Digging fever

“The boy smiled and continued digging. Half an hour later, his shovel hit something solid. An hour later, he had before him a chest of Spanish gold coins. There were also precious stones, gold masks adorned with red and white feathers…” The Alchemist (Paulo Coelho)

The act of digging is associated with feelings of expectation, anticipation, validation, lost, renewal…and so on. Finding treasures of any kind is always linked to digging and a feverish rush that few can resist.

My recent digging brought out precious fat gold nuggets aka. Corydalis solida bulbs from underneath a clump of Hakonechloa grass and teardrop-shaped diamonds aka. bulblets dripping from Dicentra cuccularia rootstocks!

The much needed validation came when lifting the gorgeous Aconitum that I presented wearing the Chic hat. The shape of the tubers, globose with short stolons, confirms now the name Aconitum variegatum subsp. paniculatum.

Aconitum variegatum subsp. paniculatum tubers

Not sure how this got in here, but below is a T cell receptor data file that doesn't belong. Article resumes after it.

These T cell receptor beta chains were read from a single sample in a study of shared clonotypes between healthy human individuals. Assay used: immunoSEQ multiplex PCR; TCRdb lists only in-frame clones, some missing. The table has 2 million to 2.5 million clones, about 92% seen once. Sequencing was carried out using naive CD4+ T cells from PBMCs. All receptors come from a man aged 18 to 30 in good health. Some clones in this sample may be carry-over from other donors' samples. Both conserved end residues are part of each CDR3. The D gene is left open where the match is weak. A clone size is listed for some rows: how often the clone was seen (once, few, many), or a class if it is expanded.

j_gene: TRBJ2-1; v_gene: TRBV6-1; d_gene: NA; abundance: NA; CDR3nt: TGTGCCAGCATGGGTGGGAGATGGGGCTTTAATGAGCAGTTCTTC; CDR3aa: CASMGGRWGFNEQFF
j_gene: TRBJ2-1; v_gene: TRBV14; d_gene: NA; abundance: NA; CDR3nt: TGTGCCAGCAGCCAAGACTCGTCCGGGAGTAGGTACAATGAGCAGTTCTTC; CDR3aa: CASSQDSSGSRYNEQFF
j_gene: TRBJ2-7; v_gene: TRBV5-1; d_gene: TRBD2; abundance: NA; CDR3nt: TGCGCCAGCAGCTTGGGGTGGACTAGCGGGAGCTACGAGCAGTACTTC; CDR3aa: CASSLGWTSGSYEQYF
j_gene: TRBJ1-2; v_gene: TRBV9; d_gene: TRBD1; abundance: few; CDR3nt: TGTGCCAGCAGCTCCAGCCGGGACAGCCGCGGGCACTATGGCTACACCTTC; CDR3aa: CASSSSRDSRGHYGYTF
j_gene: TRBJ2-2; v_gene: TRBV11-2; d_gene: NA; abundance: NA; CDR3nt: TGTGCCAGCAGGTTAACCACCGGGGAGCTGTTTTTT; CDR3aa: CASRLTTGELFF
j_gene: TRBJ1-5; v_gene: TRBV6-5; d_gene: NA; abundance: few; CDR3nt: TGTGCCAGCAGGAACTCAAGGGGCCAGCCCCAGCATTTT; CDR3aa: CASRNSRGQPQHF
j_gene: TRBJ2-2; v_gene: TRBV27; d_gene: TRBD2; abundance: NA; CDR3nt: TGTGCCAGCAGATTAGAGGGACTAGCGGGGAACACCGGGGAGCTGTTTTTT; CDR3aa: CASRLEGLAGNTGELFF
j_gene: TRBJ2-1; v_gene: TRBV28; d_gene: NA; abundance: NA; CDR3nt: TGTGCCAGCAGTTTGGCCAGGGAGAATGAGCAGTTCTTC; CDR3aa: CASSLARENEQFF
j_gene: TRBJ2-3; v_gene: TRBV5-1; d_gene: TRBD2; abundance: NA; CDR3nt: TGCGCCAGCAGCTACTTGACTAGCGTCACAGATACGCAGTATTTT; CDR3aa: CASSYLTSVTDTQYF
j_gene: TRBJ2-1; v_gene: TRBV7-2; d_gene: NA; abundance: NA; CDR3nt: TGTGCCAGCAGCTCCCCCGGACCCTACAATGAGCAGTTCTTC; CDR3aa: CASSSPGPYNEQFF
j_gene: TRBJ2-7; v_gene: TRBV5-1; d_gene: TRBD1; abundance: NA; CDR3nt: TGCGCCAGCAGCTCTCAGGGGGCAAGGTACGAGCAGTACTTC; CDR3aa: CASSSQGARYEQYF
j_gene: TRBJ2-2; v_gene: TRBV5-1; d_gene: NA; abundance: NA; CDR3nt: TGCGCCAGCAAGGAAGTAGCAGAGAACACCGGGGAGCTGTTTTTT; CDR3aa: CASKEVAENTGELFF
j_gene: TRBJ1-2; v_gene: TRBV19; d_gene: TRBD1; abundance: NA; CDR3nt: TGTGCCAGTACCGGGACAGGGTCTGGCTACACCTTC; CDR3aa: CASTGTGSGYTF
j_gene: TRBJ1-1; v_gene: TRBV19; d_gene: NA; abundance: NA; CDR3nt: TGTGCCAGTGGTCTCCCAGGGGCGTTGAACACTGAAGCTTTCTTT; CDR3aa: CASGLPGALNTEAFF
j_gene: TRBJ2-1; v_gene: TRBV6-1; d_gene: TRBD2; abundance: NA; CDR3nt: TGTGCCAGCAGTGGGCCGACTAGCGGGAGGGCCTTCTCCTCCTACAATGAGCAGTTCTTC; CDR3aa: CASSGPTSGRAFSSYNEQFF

Aconitum variegatum subsp. paniculatum tubers

Good luck to everyone in fall digging – there are old treasures to be found and new ones to be discovered!

Aconitum variegatum subsp. paniculatum

Aconitum variegatum subsp. paniculatum

PS. Dicentra cuccularia bulblets (in the featured image) detach easily from the short rootstock and when used for propagation instead of seeds, will ensure plants that reach the flowering size faster.

2 replies
    • diversifolius
      diversifolius says:

      Best in pots when small, in a mix with very good drainage (I mixed in some sand in a regular potting mix) and don’t plant them too deep; even the mature ones are quite superficial in the ground comparing with other bulbs and tubers.

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